👑 Let Sleeping Kings Lie ~ written by Janet Bostic 




a group of words established by usage as having a meaning not deducible from those of the individual words (e.g., rain cats and dogs, see the light ).

Often, quite often, I see the term “rest in peace” used in relation to Elvis. More specifically, this idiom (see definition) is in direct response to a less than favorable comment or statement, true or not, pertaining to this man we adore.

Statement: “Elvis had issues with prescription drug use.”

Response: “Cant we just let him rest in peace and not discuss this?”

R.I.P. or Rest in Peace, is historically carved on headstones beginning around the 8th century and is a short epitaph or expression wishing eternal peace and rest to someone who has died. It is associated with Christianity and specifically Roman Catholics and comes from a Latin phrase recapturing the words “come and rest in peace.”

A similar phrase is also found in the book of Isaiah, 57:2:

“ …will come in peace, and they will rest in their beds, he who goes straightforward.”

This verse has been found inscribed in Hebrew on gravestones dating from the 8th century speaking of the righteous person who died because he could not stand the evil surrounding him. It is also used to this day in traditional Jewish ceremonies.

History lesson over. 

Why are we so afraid to touch on truths concerning the deceased? Do we really feel it disturbs and disrupts the eternal slumber of the departed loved one? Isn’t there a way to respectfully discuss all sides to a story without sensationalizing it disproportionately? If Christian belief is assigned, as was supposed to Elvis, wouldn’t he be in Heaven enjoying eternal bliss with his maker already and nothing we could say or do would change that?

At Halloween there are decorations galore making light of the phrase, fake tombstones littering tacky orange lit glowing yards. I understand it is only in jest, pretend, used as gothic scenery to illuminate the frightening tales associated with death and dying and zombies and ghosts and goblins. But why is it ok then to glamorize death for fun and the rest of the year walk on eggshells?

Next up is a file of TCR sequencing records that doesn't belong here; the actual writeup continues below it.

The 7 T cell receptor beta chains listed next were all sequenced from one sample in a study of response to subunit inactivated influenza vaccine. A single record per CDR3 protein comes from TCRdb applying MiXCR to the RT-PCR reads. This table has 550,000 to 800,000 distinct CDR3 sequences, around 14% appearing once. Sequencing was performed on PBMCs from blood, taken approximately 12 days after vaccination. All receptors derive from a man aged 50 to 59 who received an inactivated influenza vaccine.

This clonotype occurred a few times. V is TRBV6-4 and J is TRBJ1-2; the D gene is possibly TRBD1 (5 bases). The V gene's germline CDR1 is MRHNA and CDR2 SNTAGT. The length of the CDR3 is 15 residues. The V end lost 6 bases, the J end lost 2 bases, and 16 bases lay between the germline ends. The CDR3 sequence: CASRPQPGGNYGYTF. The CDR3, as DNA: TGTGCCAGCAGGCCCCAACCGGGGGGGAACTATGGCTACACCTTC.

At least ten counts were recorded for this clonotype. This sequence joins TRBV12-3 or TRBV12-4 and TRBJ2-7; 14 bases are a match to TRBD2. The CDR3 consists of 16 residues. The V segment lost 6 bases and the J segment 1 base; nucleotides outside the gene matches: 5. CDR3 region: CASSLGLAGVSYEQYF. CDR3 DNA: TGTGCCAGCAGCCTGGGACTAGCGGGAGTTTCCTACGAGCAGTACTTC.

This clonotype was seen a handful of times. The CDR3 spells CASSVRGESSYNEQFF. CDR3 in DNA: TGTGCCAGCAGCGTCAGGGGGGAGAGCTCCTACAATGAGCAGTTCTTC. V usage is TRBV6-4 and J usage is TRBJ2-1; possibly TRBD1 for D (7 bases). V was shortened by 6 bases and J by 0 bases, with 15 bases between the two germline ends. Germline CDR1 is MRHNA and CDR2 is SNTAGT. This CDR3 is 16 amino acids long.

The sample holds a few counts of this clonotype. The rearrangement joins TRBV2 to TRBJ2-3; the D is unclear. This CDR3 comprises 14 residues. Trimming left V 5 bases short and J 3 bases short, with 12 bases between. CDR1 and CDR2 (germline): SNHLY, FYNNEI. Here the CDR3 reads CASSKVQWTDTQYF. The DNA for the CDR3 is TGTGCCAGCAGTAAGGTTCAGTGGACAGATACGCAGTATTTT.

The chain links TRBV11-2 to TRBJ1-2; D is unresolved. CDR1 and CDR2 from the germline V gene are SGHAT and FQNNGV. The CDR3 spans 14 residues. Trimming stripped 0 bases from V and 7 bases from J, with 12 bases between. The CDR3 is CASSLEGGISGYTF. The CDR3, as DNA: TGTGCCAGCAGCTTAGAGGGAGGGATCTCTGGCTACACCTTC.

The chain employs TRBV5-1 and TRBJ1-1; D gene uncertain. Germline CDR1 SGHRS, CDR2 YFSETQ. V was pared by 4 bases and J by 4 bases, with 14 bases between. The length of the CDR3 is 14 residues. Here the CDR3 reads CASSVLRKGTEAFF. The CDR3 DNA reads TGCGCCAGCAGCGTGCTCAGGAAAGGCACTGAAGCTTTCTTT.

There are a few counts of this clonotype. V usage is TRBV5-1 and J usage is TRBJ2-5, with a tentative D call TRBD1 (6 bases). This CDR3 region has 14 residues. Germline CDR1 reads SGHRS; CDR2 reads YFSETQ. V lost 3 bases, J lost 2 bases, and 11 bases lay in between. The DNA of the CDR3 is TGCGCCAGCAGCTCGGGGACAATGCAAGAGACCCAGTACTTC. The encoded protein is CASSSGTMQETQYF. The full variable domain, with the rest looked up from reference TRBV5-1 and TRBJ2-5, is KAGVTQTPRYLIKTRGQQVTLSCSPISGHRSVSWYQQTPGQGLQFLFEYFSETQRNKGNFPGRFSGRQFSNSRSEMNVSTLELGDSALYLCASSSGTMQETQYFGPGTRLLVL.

Used as a fitting wish, it’s fine, but when used to quiet troubled topics, rest in peace is a cop out, a dismissal, an idiom used to ease and soothe our own personal discomfort with uncomfortable discussions. Many feel that to speak ill of the dead is disrespectful and to a point I agree. To viciously speak ill of anyone who has no means of defense seems wrong.  But I don’t feel what we say disturbs the departed. Nor do I feel it’s necessarily wrong to respectfully and truthfully discuss flawed transgressions. It’s like using the term “passed away”, which I prefer to use as opposed to “died.” It somehow seems less harsh, more gentle, less final for some reason but the truth is it is for my own comfort only.

Where the very public Presley is concerned, we are dead wrong (forgive the pun) to whitewash the parts of the story that are not the most positive or up lifting. It’s truth, plain and simple. It is part of his story. It helps to define the total man without the disservice of sanitizing absolutes. That’s not to say we should  capitalize on it or solely emphasize it because there is far more good and positive and enhancing points concerning his life and legacy than there will ever be negative. And for most of us, myself included, touching on less commendatory aspects changes nothing about the love, admiration and joy I and millions more will forever associate with this beautiful man’s life, music and legacy.